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J Agric Food Chem. 2008 Jul 23;56(14):5655-61. doi: 10.1021/jf800423u. Epub 2008 Jun 10.

Accumulation of isoflavone genistin in transgenic tomato plants overexpressing a soybean isoflavone synthase gene.

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1
School of Biological Sciences, The University of Hong Kong, Pokfulam Road, Hong Kong, China.

Abstract

Isoflavones are legume-specific flavonoids best known for their potential cancer preventive and phytoestrogenic properties. In this study, we attempted to engineer the isoflavone pathway in the popular fruit crop tomato (Solanum lycopersicum L). Tomato plants were transformed with a soybean (Glycine max L) isoflavone synthase (GmIFS2) cDNA under the control of the cauliflower mosaic virus 35S promoter. LC-MS/MS analysis demonstrated the presence of genistin (genistein 7-O-glucoside) as the major isoflavone metabolite in the transgenic plants. Substantial amounts of genistin (up to 90 nmol/g FW) were found in leaves, while the levels were marginally detectable (less than 0.5 nmol/g FW) in fruit peels. In either case, no drastic variations in endogenous phenolic contents were observed. Fruit peels were found to accumulate high levels of naringenin chalcone, implicating the limitation of naringenin substrates for isoflavone synthesis. Our results suggested that tomato plants could be engineered to produce isoflavones without comprising the levels of endogenous flavonols, which are also health-beneficial, but it may be necessary to enhance the expression levels of chalcone isomerase simultaneously to achieve significant yields in edible tissues such as fruit peels.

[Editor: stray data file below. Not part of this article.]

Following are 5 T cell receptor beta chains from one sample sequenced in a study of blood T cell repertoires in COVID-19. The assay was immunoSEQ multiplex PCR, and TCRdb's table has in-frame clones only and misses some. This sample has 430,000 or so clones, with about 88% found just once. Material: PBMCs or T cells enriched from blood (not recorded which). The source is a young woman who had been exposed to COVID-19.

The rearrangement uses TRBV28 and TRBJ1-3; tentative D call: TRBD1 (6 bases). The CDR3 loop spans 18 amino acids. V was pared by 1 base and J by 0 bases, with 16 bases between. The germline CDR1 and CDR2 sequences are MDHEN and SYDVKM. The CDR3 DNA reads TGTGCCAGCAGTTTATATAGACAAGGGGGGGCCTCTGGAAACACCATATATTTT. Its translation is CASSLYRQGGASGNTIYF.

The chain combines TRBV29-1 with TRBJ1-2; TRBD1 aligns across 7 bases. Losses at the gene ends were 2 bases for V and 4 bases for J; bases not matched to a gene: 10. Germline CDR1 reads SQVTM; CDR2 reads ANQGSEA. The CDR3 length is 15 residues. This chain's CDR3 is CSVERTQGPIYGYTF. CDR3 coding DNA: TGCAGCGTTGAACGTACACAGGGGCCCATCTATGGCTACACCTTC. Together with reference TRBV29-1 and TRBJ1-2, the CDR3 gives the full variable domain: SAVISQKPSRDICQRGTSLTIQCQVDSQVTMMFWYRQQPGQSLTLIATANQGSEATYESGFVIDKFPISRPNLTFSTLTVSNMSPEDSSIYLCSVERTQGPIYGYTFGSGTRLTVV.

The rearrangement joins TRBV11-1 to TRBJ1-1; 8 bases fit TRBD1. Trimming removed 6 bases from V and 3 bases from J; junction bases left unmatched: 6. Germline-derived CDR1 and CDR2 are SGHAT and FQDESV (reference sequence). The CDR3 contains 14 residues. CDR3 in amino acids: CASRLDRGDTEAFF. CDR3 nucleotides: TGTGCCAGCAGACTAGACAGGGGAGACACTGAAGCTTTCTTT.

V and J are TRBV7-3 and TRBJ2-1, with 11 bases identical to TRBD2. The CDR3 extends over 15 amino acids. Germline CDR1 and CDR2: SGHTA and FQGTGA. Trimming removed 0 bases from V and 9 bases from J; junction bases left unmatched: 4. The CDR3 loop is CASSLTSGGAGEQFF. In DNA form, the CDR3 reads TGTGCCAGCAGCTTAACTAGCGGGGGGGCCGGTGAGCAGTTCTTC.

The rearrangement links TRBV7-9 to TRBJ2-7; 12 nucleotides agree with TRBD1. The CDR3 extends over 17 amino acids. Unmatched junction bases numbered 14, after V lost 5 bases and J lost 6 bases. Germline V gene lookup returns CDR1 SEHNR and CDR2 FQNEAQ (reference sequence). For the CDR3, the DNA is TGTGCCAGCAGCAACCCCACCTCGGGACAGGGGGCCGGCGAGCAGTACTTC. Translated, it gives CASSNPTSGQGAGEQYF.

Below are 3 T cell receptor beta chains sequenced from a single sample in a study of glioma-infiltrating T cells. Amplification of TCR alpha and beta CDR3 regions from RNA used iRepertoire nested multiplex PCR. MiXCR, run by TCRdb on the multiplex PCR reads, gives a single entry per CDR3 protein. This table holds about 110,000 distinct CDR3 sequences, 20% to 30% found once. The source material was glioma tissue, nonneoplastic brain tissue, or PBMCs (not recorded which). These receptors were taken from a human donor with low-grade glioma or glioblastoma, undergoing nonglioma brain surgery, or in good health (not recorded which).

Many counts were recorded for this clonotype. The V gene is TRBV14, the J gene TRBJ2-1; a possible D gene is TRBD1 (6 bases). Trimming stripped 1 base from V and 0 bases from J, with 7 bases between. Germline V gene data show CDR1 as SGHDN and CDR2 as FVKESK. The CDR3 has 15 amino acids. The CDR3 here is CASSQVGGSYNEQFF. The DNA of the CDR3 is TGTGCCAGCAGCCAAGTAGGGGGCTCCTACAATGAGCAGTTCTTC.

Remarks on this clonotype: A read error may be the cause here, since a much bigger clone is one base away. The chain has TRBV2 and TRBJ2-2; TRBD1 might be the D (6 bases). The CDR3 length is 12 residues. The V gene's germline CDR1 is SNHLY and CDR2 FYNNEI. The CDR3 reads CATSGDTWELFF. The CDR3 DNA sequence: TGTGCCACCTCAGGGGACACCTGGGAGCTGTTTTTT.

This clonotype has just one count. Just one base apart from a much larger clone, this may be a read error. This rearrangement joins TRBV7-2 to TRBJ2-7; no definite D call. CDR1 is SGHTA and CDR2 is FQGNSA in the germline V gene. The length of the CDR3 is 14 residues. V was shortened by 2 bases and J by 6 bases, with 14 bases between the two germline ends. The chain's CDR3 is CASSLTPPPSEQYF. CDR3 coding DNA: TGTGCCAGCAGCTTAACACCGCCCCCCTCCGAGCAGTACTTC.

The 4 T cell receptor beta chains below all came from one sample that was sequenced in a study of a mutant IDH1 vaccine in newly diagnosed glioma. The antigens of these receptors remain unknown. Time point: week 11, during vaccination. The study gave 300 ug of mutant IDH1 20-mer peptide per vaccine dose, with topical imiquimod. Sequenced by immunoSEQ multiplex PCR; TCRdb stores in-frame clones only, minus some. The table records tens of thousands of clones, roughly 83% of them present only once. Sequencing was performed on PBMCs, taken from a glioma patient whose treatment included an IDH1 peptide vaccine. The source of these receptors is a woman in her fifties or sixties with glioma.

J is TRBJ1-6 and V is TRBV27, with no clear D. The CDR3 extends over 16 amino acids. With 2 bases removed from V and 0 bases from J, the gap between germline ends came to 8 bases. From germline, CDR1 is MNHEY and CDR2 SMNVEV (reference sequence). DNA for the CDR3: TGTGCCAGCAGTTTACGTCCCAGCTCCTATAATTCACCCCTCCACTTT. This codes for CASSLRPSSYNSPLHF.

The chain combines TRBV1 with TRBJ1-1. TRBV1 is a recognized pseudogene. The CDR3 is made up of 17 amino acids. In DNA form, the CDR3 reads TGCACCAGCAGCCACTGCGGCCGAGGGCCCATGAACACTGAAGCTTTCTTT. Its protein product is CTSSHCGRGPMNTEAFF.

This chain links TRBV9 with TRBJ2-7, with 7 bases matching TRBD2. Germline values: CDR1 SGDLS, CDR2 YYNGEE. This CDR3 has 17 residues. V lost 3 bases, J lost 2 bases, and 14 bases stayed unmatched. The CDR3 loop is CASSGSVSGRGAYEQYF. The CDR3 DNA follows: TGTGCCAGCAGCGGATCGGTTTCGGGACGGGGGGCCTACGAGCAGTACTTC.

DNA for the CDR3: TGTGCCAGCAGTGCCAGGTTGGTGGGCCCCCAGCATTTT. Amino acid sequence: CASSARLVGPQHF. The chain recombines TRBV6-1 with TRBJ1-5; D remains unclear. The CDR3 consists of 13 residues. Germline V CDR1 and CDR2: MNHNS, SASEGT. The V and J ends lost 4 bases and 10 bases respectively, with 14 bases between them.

PMID:
18540614
DOI:
10.1021/jf800423u
[Indexed for MEDLINE]
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